Marketing & Sales

With Pandemic-Etched Clarity, 55-Plus Americans Crave Purpose

A more sharply-defined priority around purpose now goes along with health, family, and finance as a must for well-being. And that post-pandemic definition makes a difference to builders.

John McManus June 15th, 2021

Scared, chastened, resolved, and introspective during the siege of COVID-19, 55-plus Americans are emerging with a sense of having zeroed in on what matters most to them, and gotten rid of the rest.

What changed?

Importantly, what would residential developers, builders, investors, and their partners need to know about that change, and why it matters in the making and marketing of new homes and communities?

Analysis of new tracking study data, fielded this past Spring among a respondent pool of more than 2,000 adults, almost half of whom are in or nearing retirement, may contain a thread of something worth more of a look.

The study, “The Four Pillars of the New Retirement: What a Difference a Year Makes” conducted by Edward Jones, the large investment and financial services advisory firm, in partnership with Age Wave, a think tank and consulting firm, and The Harris Poll, winds up with three parts common sense and one part "aha!" light-bulb moment.

Health, finance, and family, of course, make sense as three of the four pillars 55-plus-aged folks prioritize above all other desires and preferences. The fourth – purpose, and how they define that – is where the discovery lies, and where builders and developers have the most to learn and avail of.

Chart source: Edward Jones, Age Wave, Harris Poll

Marketwatch correspondent Kerry Hannon spotlights key take-aways of the research here:

Most retirees say that all four pillars—health, family, purpose, and finances—are crucial to optimal well-being in retirement, which makes sense to me. And retirees, when compared with younger Americans, are far more likely to say that “having a sense of purpose” in life is essential to achieve peak well-being (69% vs. 55%).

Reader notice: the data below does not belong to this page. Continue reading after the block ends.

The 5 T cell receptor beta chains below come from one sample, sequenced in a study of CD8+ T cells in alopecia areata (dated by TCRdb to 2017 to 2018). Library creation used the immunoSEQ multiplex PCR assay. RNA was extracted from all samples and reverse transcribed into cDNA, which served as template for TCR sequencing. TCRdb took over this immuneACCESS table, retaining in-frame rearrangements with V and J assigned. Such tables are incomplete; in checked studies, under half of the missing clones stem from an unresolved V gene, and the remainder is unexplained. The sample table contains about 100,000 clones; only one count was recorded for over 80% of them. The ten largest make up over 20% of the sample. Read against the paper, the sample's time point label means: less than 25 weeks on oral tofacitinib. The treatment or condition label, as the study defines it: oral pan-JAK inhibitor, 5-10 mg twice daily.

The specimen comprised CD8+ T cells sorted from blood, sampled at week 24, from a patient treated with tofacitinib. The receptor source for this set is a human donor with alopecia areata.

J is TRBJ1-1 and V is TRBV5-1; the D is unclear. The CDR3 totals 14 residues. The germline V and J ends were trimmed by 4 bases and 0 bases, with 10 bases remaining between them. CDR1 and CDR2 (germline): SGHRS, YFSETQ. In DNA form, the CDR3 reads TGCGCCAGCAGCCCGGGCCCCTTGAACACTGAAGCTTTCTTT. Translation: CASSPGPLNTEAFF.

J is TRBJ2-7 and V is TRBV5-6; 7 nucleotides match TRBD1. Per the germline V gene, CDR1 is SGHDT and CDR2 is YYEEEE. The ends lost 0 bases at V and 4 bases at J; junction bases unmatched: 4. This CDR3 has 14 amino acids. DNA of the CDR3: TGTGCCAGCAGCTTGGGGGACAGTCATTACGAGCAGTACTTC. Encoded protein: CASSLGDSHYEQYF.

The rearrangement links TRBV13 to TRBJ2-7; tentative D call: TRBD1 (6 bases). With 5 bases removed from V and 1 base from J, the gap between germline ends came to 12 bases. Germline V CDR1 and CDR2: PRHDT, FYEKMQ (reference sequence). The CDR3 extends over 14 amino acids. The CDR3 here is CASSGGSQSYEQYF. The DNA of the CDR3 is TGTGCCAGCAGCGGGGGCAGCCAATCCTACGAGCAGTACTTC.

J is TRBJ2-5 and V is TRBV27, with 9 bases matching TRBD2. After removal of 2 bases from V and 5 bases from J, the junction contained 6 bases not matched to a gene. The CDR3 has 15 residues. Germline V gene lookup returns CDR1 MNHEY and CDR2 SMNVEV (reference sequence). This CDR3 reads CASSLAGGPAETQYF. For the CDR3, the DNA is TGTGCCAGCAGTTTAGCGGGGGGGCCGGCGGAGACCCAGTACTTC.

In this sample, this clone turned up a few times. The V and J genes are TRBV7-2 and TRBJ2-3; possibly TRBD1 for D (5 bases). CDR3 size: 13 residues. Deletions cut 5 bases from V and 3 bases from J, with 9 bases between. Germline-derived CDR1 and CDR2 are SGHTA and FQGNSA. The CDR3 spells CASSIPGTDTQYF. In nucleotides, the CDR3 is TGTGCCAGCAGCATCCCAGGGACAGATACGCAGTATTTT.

But surprisingly, at least to me, purpose is sliced and diced in a range of definitions. The one that I think of is not what topped the list. The lion’s share of retirees, 67%, said spending time with loved ones gave them the greatest sense of purpose. Only 40% defined purpose as I do–giving back to others and being generous.
There was no discrepancy when it comes to feeling useful 93% of retirees are all in on this and 87% say being useful helps them to feel youthful. I like that concept.

Purpose, in a historical and typical sense, may once have aligned with goals older Americans have to create a sense of legacy, reputational admiration, a sense of giving back and accomplishment.

But as Marketwatch's Hannon notes, 67% of the study's respondents define purpose quite a bit differently, and this is where 55-plus community builders can derive value:

The lion’s share of retirees, 67%, said spending time with loved ones gave them the greatest sense of purpose. Only 40% defined purpose as I do–giving back to others and being generous.
There was no discrepancy when it comes to feeling useful 93% of retirees are all in on this and 87% say being useful helps them to feel youthful. I like that concept.

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ABOUT THE AUTHOR

John McManus

John McManus

President and Founder

John McManus, founder and president of The Builder’s Daily, is an award-winning editorial, programming, and digital content strategist. TBD's purpose is a community capable of constant improvement.

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